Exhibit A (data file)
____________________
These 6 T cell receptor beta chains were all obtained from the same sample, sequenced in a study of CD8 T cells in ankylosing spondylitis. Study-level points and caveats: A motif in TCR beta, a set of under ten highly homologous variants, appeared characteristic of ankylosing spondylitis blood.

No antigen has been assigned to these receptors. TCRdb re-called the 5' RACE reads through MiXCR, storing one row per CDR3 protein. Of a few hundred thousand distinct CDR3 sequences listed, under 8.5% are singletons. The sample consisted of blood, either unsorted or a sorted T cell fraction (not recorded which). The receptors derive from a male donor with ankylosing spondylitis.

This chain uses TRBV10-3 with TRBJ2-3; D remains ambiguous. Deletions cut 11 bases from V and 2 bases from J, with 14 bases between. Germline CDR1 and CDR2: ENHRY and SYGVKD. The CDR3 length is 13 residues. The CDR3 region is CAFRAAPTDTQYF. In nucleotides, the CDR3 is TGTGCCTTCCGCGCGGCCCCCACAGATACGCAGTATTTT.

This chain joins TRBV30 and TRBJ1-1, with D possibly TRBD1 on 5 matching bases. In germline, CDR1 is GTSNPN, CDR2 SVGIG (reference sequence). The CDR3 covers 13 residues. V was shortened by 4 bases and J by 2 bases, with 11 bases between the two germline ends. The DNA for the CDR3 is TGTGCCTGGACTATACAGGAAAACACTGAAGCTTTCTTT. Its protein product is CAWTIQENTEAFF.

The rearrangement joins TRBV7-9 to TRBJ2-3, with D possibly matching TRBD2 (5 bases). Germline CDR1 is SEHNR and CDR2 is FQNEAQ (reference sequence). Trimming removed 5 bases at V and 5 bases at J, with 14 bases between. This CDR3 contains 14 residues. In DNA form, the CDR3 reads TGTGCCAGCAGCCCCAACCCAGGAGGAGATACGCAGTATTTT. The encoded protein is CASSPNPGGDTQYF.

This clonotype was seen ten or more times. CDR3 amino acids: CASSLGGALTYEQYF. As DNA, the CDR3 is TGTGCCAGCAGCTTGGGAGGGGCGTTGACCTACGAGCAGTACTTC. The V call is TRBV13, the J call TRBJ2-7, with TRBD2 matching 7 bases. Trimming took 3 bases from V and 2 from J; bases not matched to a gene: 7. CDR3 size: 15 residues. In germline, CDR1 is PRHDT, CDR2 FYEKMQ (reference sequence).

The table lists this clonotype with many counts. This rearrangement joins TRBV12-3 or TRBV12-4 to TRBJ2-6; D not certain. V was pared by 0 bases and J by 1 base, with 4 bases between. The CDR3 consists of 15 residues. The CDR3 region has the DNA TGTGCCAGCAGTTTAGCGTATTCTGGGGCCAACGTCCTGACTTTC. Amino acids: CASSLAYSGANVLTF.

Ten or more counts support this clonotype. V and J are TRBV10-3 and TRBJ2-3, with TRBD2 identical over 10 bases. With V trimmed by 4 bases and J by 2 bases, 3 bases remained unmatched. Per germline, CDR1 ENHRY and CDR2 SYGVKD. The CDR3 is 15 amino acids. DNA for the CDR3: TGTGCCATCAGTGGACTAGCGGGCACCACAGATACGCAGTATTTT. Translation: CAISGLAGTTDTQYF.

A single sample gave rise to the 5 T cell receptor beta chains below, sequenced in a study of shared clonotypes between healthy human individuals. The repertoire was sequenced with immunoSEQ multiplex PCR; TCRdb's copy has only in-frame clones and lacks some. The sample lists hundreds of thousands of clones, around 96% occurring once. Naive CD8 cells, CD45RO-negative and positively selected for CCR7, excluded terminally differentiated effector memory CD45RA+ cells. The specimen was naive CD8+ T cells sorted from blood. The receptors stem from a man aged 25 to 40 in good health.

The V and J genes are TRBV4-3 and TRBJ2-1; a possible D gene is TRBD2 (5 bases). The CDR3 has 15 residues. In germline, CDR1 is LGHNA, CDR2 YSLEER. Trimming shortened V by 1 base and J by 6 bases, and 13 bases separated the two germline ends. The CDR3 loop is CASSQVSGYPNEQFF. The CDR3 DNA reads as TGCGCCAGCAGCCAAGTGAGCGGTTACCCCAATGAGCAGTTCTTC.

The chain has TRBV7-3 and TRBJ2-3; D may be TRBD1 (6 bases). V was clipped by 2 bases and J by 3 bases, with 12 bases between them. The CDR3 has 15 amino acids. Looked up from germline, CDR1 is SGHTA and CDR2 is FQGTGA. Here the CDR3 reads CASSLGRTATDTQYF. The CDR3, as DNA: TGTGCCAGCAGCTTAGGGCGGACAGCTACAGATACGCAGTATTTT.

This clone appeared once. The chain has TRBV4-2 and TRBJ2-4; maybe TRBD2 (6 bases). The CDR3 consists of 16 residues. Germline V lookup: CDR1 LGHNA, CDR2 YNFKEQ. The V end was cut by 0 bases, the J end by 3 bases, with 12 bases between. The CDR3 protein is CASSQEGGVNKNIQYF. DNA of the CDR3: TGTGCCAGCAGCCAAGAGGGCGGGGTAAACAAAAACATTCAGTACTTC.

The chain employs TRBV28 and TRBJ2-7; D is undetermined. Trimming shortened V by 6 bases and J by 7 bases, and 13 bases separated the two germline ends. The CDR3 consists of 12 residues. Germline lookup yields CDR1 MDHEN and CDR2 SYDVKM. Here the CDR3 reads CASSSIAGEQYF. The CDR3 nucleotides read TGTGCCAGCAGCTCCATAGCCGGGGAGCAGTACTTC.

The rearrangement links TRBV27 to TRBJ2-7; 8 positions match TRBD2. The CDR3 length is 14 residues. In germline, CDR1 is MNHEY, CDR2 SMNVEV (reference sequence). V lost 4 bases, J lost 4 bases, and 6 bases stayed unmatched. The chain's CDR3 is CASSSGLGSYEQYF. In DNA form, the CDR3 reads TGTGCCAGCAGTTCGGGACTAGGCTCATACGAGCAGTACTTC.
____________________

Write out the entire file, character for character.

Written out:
These 6 T cell receptor beta chains were all obtained from the same sample, sequenced in a study of CD8 T cells in ankylosing spondylitis. Study-level points and caveats: A motif in TCR beta, a set of under ten highly homologous variants, appeared characteristic of ankylosing spondylitis blood.

No antigen has been assigned to these receptors. TCRdb re-called the 5' RACE reads through MiXCR, storing one row per CDR3 protein. Of a few hundred thousand distinct CDR3 sequences listed, under 8.5% are singletons. The sample consisted of blood, either unsorted or a sorted T cell fraction (not recorded which). The receptors derive from a male donor with ankylosing spondylitis.

This chain uses TRBV10-3 with TRBJ2-3; D remains ambiguous. Deletions cut 11 bases from V and 2 bases from J, with 14 bases between. Germline CDR1 and CDR2: ENHRY and SYGVKD. The CDR3 length is 13 residues. The CDR3 region is CAFRAAPTDTQYF. In nucleotides, the CDR3 is TGTGCCTTCCGCGCGGCCCCCACAGATACGCAGTATTTT.

This chain joins TRBV30 and TRBJ1-1, with D possibly TRBD1 on 5 matching bases. In germline, CDR1 is GTSNPN, CDR2 SVGIG (reference sequence). The CDR3 covers 13 residues. V was shortened by 4 bases and J by 2 bases, with 11 bases between the two germline ends. The DNA for the CDR3 is TGTGCCTGGACTATACAGGAAAACACTGAAGCTTTCTTT. Its protein product is CAWTIQENTEAFF.

The rearrangement joins TRBV7-9 to TRBJ2-3, with D possibly matching TRBD2 (5 bases). Germline CDR1 is SEHNR and CDR2 is FQNEAQ (reference sequence). Trimming removed 5 bases at V and 5 bases at J, with 14 bases between. This CDR3 contains 14 residues. In DNA form, the CDR3 reads TGTGCCAGCAGCCCCAACCCAGGAGGAGATACGCAGTATTTT. The encoded protein is CASSPNPGGDTQYF.

This clonotype was seen ten or more times. CDR3 amino acids: CASSLGGALTYEQYF. As DNA, the CDR3 is TGTGCCAGCAGCTTGGGAGGGGCGTTGACCTACGAGCAGTACTTC. The V call is TRBV13, the J call TRBJ2-7, with TRBD2 matching 7 bases. Trimming took 3 bases from V and 2 from J; bases not matched to a gene: 7. CDR3 size: 15 residues. In germline, CDR1 is PRHDT, CDR2 FYEKMQ (reference sequence).

The table lists this clonotype with many counts. This rearrangement joins TRBV12-3 or TRBV12-4 to TRBJ2-6; D not certain. V was pared by 0 bases and J by 1 base, with 4 bases between. The CDR3 consists of 15 residues. The CDR3 region has the DNA TGTGCCAGCAGTTTAGCGTATTCTGGGGCCAACGTCCTGACTTTC. Amino acids: CASSLAYSGANVLTF.

Ten or more counts support this clonotype. V and J are TRBV10-3 and TRBJ2-3, with TRBD2 identical over 10 bases. With V trimmed by 4 bases and J by 2 bases, 3 bases remained unmatched. Per germline, CDR1 ENHRY and CDR2 SYGVKD. The CDR3 is 15 amino acids. DNA for the CDR3: TGTGCCATCAGTGGACTAGCGGGCACCACAGATACGCAGTATTTT. Translation: CAISGLAGTTDTQYF.

A single sample gave rise to the 5 T cell receptor beta chains below, sequenced in a study of shared clonotypes between healthy human individuals. The repertoire was sequenced with immunoSEQ multiplex PCR; TCRdb's copy has only in-frame clones and lacks some. The sample lists hundreds of thousands of clones, around 96% occurring once. Naive CD8 cells, CD45RO-negative and positively selected for CCR7, excluded terminally differentiated effector memory CD45RA+ cells. The specimen was naive CD8+ T cells sorted from blood. The receptors stem from a man aged 25 to 40 in good health.

The V and J genes are TRBV4-3 and TRBJ2-1; a possible D gene is TRBD2 (5 bases). The CDR3 has 15 residues. In germline, CDR1 is LGHNA, CDR2 YSLEER. Trimming shortened V by 1 base and J by 6 bases, and 13 bases separated the two germline ends. The CDR3 loop is CASSQVSGYPNEQFF. The CDR3 DNA reads as TGCGCCAGCAGCCAAGTGAGCGGTTACCCCAATGAGCAGTTCTTC.

The chain has TRBV7-3 and TRBJ2-3; D may be TRBD1 (6 bases). V was clipped by 2 bases and J by 3 bases, with 12 bases between them. The CDR3 has 15 amino acids. Looked up from germline, CDR1 is SGHTA and CDR2 is FQGTGA. Here the CDR3 reads CASSLGRTATDTQYF. The CDR3, as DNA: TGTGCCAGCAGCTTAGGGCGGACAGCTACAGATACGCAGTATTTT.

This clone appeared once. The chain has TRBV4-2 and TRBJ2-4; maybe TRBD2 (6 bases). The CDR3 consists of 16 residues. Germline V lookup: CDR1 LGHNA, CDR2 YNFKEQ. The V end was cut by 0 bases, the J end by 3 bases, with 12 bases between. The CDR3 protein is CASSQEGGVNKNIQYF. DNA of the CDR3: TGTGCCAGCAGCCAAGAGGGCGGGGTAAACAAAAACATTCAGTACTTC.

The chain employs TRBV28 and TRBJ2-7; D is undetermined. Trimming shortened V by 6 bases and J by 7 bases, and 13 bases separated the two germline ends. The CDR3 consists of 12 residues. Germline lookup yields CDR1 MDHEN and CDR2 SYDVKM. Here the CDR3 reads CASSSIAGEQYF. The CDR3 nucleotides read TGTGCCAGCAGCTCCATAGCCGGGGAGCAGTACTTC.

The rearrangement links TRBV27 to TRBJ2-7; 8 positions match TRBD2. The CDR3 length is 14 residues. In germline, CDR1 is MNHEY, CDR2 SMNVEV (reference sequence). V lost 4 bases, J lost 4 bases, and 6 bases stayed unmatched. The chain's CDR3 is CASSSGLGSYEQYF. In DNA form, the CDR3 reads TGTGCCAGCAGTTCGGGACTAGGCTCATACGAGCAGTACTTC.